Trawl vessels caught 10 killer whales in ’23 off Alaska, federal agency says

federal agency that takes an active role in “shaping international ocean, fisheries, climate, space and weather policies” reported last week one of its teams is “evaluating data collected” on 10 killer whales incidentally caught in Alaska by Bering Sea and Aleutian Island groundfish trawl fisheries in 2023.

In a statement, NOAA Fisheries, part of the National Oceanic and Atmospheric Administration, said just one whale ended up being released alive. For the other nine, the agency is in the process of determining the cause of injury or death and which stocks these whales belong to through a review of genetic information.

In addition, NOAA Fisheries is reviewing information regarding “a killer whale incidentally caught during the Alaska Fisheries Science Center’s longline survey for sablefish and groundfish this summer.” The agency added that on June 7, a dead killer whale was observed entangled in gear on the Central Bering Sea slope.

“The incident was reported and is under review in accordance with required reporting procedures. The center has an incidental take authorization under the Marine Mammal Protection Act and biological opinion under the Endangered Species Act,” the statement reads.

Killer whales, also known as Orcas, are protected under the Marine Mammal Protection Act, which requires vessel owners or operators to report to NOAA Fisheries all incidental mortalities and injuries of marine mammals that occur during commercial fishing and survey operations.

In a written statement obtained by the Anchorage Daily News in Alaska, the Groundfish Forum, a Seattle-based trawl fishery group, confirmed member vessels were involved in at least some of the whale deaths as well as the one released alive.

“Our fleet is committed to finding solutions to this unprecedented challenge. We have invested in research activities to better understand the change in killer whale behavior and how to avoid them,” a portion of the statement said. “Vessels are experimenting with gear modifications that may prevent whales from entering the net.”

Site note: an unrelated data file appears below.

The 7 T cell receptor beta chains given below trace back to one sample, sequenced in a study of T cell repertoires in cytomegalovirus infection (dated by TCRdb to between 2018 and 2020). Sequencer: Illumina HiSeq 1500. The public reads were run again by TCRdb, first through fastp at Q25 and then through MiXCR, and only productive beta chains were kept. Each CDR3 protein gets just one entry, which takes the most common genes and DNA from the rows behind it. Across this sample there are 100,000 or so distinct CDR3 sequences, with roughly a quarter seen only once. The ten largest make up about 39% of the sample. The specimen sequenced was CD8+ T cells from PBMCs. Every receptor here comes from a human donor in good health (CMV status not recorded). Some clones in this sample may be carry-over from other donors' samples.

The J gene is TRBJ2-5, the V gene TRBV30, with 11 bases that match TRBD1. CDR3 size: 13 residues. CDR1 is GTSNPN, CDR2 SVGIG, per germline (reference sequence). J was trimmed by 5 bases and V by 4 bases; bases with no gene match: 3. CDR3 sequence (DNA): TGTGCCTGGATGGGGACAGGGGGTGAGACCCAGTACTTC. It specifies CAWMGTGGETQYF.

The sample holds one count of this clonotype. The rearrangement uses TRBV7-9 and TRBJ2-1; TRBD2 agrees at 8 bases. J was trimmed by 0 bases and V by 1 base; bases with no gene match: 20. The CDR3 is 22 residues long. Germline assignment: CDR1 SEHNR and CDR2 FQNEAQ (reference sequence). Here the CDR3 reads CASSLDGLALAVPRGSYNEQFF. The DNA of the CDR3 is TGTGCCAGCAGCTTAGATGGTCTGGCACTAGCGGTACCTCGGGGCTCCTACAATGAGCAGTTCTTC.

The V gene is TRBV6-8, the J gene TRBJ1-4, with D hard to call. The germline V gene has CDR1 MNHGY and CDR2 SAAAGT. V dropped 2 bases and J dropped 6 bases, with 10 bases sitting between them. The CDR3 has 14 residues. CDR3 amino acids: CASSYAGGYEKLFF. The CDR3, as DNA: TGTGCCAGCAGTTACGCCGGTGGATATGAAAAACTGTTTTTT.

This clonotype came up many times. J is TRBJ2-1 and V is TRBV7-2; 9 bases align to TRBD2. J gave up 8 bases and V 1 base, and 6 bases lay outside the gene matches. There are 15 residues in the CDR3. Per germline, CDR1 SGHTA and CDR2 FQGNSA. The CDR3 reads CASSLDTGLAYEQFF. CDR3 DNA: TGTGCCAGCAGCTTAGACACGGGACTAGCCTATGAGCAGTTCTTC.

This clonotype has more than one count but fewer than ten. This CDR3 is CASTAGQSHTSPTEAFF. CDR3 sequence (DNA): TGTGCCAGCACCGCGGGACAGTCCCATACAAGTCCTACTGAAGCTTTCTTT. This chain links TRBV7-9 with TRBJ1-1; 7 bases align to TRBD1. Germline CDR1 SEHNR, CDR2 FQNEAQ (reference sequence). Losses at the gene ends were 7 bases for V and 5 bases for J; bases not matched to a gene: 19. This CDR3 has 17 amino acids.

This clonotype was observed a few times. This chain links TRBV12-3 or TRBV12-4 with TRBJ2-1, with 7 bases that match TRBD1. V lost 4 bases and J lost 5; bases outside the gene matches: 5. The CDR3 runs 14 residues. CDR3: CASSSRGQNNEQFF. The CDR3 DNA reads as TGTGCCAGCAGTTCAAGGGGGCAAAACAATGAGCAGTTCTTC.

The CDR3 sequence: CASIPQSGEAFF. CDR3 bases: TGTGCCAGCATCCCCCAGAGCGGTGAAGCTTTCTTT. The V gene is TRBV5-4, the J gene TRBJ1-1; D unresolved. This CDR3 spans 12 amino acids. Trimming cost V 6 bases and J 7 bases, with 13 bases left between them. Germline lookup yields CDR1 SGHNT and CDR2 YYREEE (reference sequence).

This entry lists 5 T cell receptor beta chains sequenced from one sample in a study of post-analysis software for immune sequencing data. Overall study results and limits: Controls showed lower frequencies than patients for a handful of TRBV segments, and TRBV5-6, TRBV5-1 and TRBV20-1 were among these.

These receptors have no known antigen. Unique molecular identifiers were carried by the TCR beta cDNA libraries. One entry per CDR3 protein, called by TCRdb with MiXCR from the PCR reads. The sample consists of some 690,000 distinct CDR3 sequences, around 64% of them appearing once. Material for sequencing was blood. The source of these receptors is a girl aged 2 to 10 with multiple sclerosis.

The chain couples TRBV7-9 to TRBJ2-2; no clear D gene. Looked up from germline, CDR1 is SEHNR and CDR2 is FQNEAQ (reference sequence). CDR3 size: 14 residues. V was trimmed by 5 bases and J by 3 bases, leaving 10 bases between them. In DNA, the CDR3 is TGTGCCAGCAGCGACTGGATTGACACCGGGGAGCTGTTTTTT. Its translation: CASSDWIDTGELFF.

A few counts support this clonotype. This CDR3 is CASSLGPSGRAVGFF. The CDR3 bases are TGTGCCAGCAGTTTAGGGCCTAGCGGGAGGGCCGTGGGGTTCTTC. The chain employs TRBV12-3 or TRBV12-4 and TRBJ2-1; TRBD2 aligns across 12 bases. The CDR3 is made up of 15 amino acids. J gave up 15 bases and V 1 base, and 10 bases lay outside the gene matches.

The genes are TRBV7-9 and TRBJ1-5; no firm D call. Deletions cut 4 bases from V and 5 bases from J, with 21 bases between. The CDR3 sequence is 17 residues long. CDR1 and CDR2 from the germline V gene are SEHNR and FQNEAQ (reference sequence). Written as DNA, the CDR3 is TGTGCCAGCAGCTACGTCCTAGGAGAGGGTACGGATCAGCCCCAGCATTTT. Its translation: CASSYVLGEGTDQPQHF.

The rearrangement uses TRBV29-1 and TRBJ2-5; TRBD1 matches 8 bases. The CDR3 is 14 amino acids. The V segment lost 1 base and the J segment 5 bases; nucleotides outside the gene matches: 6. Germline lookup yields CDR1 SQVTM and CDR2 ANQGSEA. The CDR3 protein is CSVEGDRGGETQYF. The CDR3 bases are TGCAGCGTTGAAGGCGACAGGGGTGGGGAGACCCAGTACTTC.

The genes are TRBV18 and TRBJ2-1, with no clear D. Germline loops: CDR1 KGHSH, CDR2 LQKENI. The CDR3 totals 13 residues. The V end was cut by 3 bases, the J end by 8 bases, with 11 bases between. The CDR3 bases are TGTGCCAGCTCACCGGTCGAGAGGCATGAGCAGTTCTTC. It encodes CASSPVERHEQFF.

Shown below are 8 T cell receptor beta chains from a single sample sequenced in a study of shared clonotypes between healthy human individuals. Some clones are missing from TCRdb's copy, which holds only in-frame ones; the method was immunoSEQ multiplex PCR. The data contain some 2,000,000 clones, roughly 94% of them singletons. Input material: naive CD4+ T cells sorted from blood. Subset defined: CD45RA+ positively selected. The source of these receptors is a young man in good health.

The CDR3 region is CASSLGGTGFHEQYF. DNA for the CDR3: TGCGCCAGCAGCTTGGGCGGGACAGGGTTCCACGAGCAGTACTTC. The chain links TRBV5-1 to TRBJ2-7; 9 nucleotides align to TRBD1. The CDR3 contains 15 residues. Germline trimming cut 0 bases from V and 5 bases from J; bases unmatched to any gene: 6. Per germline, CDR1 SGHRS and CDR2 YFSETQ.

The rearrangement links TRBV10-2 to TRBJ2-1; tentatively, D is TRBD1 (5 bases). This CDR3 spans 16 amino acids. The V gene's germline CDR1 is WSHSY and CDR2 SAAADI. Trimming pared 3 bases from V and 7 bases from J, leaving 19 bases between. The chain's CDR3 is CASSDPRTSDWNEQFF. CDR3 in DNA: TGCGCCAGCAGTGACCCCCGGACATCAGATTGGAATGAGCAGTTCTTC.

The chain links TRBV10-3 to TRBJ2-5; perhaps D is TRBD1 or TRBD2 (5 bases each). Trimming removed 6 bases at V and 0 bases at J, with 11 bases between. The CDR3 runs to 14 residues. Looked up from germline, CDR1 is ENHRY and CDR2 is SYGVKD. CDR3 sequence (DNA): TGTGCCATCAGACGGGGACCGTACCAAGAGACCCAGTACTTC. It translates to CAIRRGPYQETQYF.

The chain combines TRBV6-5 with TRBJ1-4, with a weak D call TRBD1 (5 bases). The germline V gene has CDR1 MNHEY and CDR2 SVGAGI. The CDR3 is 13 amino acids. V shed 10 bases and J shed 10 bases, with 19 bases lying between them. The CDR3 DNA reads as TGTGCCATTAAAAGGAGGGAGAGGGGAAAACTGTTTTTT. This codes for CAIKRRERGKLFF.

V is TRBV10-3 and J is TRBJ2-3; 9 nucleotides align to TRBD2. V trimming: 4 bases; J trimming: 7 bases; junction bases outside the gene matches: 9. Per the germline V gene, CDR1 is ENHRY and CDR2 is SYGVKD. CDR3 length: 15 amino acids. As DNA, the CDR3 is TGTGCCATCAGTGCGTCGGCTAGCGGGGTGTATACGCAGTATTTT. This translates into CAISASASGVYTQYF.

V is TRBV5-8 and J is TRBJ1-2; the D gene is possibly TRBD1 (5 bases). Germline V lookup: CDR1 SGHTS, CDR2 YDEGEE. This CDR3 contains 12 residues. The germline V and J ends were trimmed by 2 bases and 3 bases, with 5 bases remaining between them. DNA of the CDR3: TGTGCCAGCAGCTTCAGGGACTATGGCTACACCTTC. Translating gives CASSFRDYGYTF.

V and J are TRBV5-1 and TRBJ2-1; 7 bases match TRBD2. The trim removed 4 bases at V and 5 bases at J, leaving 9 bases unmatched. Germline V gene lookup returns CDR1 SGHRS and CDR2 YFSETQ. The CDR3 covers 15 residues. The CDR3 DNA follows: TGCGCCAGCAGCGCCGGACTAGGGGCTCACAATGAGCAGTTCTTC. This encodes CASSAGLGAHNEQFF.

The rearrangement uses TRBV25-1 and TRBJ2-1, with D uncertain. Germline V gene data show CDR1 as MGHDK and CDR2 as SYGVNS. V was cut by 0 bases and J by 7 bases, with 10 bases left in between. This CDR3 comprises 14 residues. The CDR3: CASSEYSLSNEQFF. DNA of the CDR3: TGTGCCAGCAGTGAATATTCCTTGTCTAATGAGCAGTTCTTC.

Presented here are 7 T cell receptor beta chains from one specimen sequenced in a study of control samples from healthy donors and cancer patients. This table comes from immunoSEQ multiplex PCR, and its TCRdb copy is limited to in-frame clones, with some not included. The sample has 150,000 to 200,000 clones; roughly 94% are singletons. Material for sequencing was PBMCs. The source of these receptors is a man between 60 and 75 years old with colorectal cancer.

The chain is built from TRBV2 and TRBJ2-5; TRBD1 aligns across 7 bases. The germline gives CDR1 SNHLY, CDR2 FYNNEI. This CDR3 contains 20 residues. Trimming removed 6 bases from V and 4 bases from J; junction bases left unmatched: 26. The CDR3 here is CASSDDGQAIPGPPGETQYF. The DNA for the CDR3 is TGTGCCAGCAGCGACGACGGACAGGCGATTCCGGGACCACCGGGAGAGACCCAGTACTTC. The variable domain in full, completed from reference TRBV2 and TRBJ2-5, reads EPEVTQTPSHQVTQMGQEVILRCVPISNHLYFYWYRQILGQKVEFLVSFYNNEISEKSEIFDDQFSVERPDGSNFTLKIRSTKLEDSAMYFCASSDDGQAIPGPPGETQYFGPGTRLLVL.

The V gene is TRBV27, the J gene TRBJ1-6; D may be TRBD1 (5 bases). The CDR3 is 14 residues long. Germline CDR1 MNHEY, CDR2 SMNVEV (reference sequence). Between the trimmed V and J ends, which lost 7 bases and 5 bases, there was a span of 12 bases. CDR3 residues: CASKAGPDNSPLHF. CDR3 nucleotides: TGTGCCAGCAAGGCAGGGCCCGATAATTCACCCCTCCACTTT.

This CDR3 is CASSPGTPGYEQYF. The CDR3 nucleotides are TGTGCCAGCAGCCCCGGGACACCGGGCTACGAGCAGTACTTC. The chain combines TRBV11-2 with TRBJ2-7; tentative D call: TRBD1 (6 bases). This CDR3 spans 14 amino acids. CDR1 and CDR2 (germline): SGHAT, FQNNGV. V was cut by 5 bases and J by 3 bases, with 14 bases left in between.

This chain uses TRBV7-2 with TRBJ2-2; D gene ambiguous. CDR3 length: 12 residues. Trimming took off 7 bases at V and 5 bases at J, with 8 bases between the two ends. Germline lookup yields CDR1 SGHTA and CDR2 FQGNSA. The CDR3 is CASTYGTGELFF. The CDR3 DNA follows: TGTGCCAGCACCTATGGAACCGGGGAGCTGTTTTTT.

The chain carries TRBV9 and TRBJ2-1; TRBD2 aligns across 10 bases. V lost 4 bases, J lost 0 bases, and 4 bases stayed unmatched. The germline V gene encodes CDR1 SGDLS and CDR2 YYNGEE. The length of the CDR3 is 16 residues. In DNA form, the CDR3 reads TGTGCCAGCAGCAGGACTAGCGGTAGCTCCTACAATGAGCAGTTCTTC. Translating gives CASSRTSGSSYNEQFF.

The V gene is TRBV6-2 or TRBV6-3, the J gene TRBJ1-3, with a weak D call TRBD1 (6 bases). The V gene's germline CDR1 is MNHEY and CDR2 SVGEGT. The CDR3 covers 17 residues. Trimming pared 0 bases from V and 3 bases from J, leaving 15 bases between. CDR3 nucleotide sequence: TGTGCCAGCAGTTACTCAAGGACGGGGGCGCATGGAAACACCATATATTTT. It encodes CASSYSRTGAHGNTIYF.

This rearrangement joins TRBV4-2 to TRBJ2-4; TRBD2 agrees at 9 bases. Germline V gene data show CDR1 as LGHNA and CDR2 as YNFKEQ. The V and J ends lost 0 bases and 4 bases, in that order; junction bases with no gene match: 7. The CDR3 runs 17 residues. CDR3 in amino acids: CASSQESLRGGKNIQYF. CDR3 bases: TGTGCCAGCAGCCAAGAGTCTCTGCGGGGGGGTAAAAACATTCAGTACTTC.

Killer whales’ interactions with vessels

The Anchorage Daily News has done further reporting on this issue and notes killer whales have been drawn to fishing boats off Alaska for decades. Longliners, which drop lines of baited hooks, have generated many encounter reports. The whales strip black cod off hooks and eat the fish as those hooks are brought to the surface.

The vessels have tried multiple tactics to fend off the whales, including blasting heavy metal music from the decks, the media outlet reported.

From 2014 to 2020, seven killer whales died or suffered serious injury due to encounters with all types of fishing gear, according to two versions of a federal study cited by the Groundfish Forum in their written statement.

Groundfish Forum trawler crews have come upon killer whales more frequently and those contacts appear to have intensified this year.

“In 2023, our captains have reported an increase in the number of killer whales present near our vessels, where they appear to be feeding in front of the nets while fishing,” the statement from the Groundfish Forum seen in the Anchorage outlet reads. The Seattle organization called this “new behavior.”

Megan Williams, a fishery scientist with the Ocean Conservancy who has studied killer whale interactions with Bering Sea fisheries for years, told the Anchorage Daily News killer whales are incredibly intelligent animals, and “conflicts arising with trawl fisheries need to be addressed,” along with larger concerns.

“This may represent a conservation concern for killer whales,” Williams said.